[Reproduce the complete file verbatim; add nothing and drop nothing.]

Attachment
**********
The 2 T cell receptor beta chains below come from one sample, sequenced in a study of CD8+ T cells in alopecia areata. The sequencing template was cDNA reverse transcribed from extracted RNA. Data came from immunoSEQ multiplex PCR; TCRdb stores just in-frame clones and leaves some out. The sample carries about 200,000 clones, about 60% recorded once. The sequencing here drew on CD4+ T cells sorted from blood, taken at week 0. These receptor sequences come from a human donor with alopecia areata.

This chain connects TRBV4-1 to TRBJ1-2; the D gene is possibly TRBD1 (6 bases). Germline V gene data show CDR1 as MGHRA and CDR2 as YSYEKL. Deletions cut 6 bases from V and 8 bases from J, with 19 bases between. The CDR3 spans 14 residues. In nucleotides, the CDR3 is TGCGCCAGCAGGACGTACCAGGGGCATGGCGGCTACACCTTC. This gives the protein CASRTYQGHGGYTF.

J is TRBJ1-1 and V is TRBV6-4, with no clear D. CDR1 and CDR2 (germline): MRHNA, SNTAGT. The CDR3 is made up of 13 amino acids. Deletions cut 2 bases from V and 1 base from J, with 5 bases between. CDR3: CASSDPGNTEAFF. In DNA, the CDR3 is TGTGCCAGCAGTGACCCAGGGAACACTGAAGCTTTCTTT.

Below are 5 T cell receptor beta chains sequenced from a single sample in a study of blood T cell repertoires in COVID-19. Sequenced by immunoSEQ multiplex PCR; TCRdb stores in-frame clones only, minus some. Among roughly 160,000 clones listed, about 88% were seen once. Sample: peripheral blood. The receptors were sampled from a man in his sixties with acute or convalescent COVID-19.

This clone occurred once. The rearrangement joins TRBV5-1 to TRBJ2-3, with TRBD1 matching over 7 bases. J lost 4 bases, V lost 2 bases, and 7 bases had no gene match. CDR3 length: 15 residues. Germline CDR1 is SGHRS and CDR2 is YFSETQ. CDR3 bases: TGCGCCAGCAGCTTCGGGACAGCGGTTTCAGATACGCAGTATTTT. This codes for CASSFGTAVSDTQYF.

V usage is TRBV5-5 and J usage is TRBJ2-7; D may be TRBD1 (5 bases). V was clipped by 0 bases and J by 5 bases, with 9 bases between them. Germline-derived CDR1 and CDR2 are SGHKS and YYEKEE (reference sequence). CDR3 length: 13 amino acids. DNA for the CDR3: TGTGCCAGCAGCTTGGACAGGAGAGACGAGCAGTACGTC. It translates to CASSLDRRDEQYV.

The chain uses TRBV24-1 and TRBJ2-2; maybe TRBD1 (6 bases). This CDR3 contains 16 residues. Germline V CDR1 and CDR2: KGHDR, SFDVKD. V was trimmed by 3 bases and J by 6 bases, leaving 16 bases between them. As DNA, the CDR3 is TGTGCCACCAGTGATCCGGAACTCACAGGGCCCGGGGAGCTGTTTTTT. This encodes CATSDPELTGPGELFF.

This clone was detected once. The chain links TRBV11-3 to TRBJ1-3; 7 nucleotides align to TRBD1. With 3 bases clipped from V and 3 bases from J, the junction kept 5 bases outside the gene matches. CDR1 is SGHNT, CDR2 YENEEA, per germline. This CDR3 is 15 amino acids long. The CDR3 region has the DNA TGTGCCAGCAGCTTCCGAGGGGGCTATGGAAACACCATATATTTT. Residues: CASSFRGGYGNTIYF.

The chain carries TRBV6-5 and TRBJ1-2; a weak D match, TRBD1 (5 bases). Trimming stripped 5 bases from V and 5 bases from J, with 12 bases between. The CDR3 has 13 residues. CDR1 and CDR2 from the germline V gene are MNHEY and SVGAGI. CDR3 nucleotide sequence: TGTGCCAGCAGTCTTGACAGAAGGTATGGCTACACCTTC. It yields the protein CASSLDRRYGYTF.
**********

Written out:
The 2 T cell receptor beta chains below come from one sample, sequenced in a study of CD8+ T cells in alopecia areata. The sequencing template was cDNA reverse transcribed from extracted RNA. Data came from immunoSEQ multiplex PCR; TCRdb stores just in-frame clones and leaves some out. The sample carries about 200,000 clones, about 60% recorded once. The sequencing here drew on CD4+ T cells sorted from blood, taken at week 0. These receptor sequences come from a human donor with alopecia areata.

This chain connects TRBV4-1 to TRBJ1-2; the D gene is possibly TRBD1 (6 bases). Germline V gene data show CDR1 as MGHRA and CDR2 as YSYEKL. Deletions cut 6 bases from V and 8 bases from J, with 19 bases between. The CDR3 spans 14 residues. In nucleotides, the CDR3 is TGCGCCAGCAGGACGTACCAGGGGCATGGCGGCTACACCTTC. This gives the protein CASRTYQGHGGYTF.

J is TRBJ1-1 and V is TRBV6-4, with no clear D. CDR1 and CDR2 (germline): MRHNA, SNTAGT. The CDR3 is made up of 13 amino acids. Deletions cut 2 bases from V and 1 base from J, with 5 bases between. CDR3: CASSDPGNTEAFF. In DNA, the CDR3 is TGTGCCAGCAGTGACCCAGGGAACACTGAAGCTTTCTTT.

Below are 5 T cell receptor beta chains sequenced from a single sample in a study of blood T cell repertoires in COVID-19. Sequenced by immunoSEQ multiplex PCR; TCRdb stores in-frame clones only, minus some. Among roughly 160,000 clones listed, about 88% were seen once. Sample: peripheral blood. The receptors were sampled from a man in his sixties with acute or convalescent COVID-19.

This clone occurred once. The rearrangement joins TRBV5-1 to TRBJ2-3, with TRBD1 matching over 7 bases. J lost 4 bases, V lost 2 bases, and 7 bases had no gene match. CDR3 length: 15 residues. Germline CDR1 is SGHRS and CDR2 is YFSETQ. CDR3 bases: TGCGCCAGCAGCTTCGGGACAGCGGTTTCAGATACGCAGTATTTT. This codes for CASSFGTAVSDTQYF.

V usage is TRBV5-5 and J usage is TRBJ2-7; D may be TRBD1 (5 bases). V was clipped by 0 bases and J by 5 bases, with 9 bases between them. Germline-derived CDR1 and CDR2 are SGHKS and YYEKEE (reference sequence). CDR3 length: 13 amino acids. DNA for the CDR3: TGTGCCAGCAGCTTGGACAGGAGAGACGAGCAGTACGTC. It translates to CASSLDRRDEQYV.

The chain uses TRBV24-1 and TRBJ2-2; maybe TRBD1 (6 bases). This CDR3 contains 16 residues. Germline V CDR1 and CDR2: KGHDR, SFDVKD. V was trimmed by 3 bases and J by 6 bases, leaving 16 bases between them. As DNA, the CDR3 is TGTGCCACCAGTGATCCGGAACTCACAGGGCCCGGGGAGCTGTTTTTT. This encodes CATSDPELTGPGELFF.

This clone was detected once. The chain links TRBV11-3 to TRBJ1-3; 7 nucleotides align to TRBD1. With 3 bases clipped from V and 3 bases from J, the junction kept 5 bases outside the gene matches. CDR1 is SGHNT, CDR2 YENEEA, per germline. This CDR3 is 15 amino acids long. The CDR3 region has the DNA TGTGCCAGCAGCTTCCGAGGGGGCTATGGAAACACCATATATTTT. Residues: CASSFRGGYGNTIYF.

The chain carries TRBV6-5 and TRBJ1-2; a weak D match, TRBD1 (5 bases). Trimming stripped 5 bases from V and 5 bases from J, with 12 bases between. The CDR3 has 13 residues. CDR1 and CDR2 from the germline V gene are MNHEY and SVGAGI. CDR3 nucleotide sequence: TGTGCCAGCAGTCTTGACAGAAGGTATGGCTACACCTTC. It yields the protein CASSLDRRYGYTF.